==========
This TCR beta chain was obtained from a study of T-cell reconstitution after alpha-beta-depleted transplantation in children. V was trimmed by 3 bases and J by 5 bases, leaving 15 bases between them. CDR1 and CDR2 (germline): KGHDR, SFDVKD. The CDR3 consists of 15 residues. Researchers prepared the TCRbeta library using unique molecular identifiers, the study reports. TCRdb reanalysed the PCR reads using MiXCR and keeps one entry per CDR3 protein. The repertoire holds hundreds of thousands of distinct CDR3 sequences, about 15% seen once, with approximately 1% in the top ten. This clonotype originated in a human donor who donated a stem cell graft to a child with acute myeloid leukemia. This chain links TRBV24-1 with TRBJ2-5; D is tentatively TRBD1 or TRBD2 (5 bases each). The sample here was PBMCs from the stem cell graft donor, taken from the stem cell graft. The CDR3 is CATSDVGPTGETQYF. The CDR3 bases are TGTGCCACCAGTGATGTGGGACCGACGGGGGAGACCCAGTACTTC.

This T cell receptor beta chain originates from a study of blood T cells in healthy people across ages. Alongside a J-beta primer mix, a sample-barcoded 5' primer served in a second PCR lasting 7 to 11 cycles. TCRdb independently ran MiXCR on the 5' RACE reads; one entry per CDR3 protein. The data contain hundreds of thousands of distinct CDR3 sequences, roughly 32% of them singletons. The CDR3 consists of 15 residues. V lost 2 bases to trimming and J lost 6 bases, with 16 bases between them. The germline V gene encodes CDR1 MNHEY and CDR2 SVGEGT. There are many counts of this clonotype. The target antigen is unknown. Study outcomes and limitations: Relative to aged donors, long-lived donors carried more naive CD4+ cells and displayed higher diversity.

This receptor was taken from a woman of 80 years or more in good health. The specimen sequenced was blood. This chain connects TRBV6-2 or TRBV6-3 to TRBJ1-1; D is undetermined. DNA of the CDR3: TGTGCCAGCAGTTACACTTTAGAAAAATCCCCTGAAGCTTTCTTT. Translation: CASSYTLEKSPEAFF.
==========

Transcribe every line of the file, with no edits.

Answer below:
This TCR beta chain was obtained from a study of T-cell reconstitution after alpha-beta-depleted transplantation in children. V was trimmed by 3 bases and J by 5 bases, leaving 15 bases between them. CDR1 and CDR2 (germline): KGHDR, SFDVKD. The CDR3 consists of 15 residues. Researchers prepared the TCRbeta library using unique molecular identifiers, the study reports. TCRdb reanalysed the PCR reads using MiXCR and keeps one entry per CDR3 protein. The repertoire holds hundreds of thousands of distinct CDR3 sequences, about 15% seen once, with approximately 1% in the top ten. This clonotype originated in a human donor who donated a stem cell graft to a child with acute myeloid leukemia. This chain links TRBV24-1 with TRBJ2-5; D is tentatively TRBD1 or TRBD2 (5 bases each). The sample here was PBMCs from the stem cell graft donor, taken from the stem cell graft. The CDR3 is CATSDVGPTGETQYF. The CDR3 bases are TGTGCCACCAGTGATGTGGGACCGACGGGGGAGACCCAGTACTTC.

This T cell receptor beta chain originates from a study of blood T cells in healthy people across ages. Alongside a J-beta primer mix, a sample-barcoded 5' primer served in a second PCR lasting 7 to 11 cycles. TCRdb independently ran MiXCR on the 5' RACE reads; one entry per CDR3 protein. The data contain hundreds of thousands of distinct CDR3 sequences, roughly 32% of them singletons. The CDR3 consists of 15 residues. V lost 2 bases to trimming and J lost 6 bases, with 16 bases between them. The germline V gene encodes CDR1 MNHEY and CDR2 SVGEGT. There are many counts of this clonotype. The target antigen is unknown. Study outcomes and limitations: Relative to aged donors, long-lived donors carried more naive CD4+ cells and displayed higher diversity.

This receptor was taken from a woman of 80 years or more in good health. The specimen sequenced was blood. This chain connects TRBV6-2 or TRBV6-3 to TRBJ1-1; D is undetermined. DNA of the CDR3: TGTGCCAGCAGTTACACTTTAGAAAAATCCCCTGAAGCTTTCTTT. Translation: CASSYTLEKSPEAFF.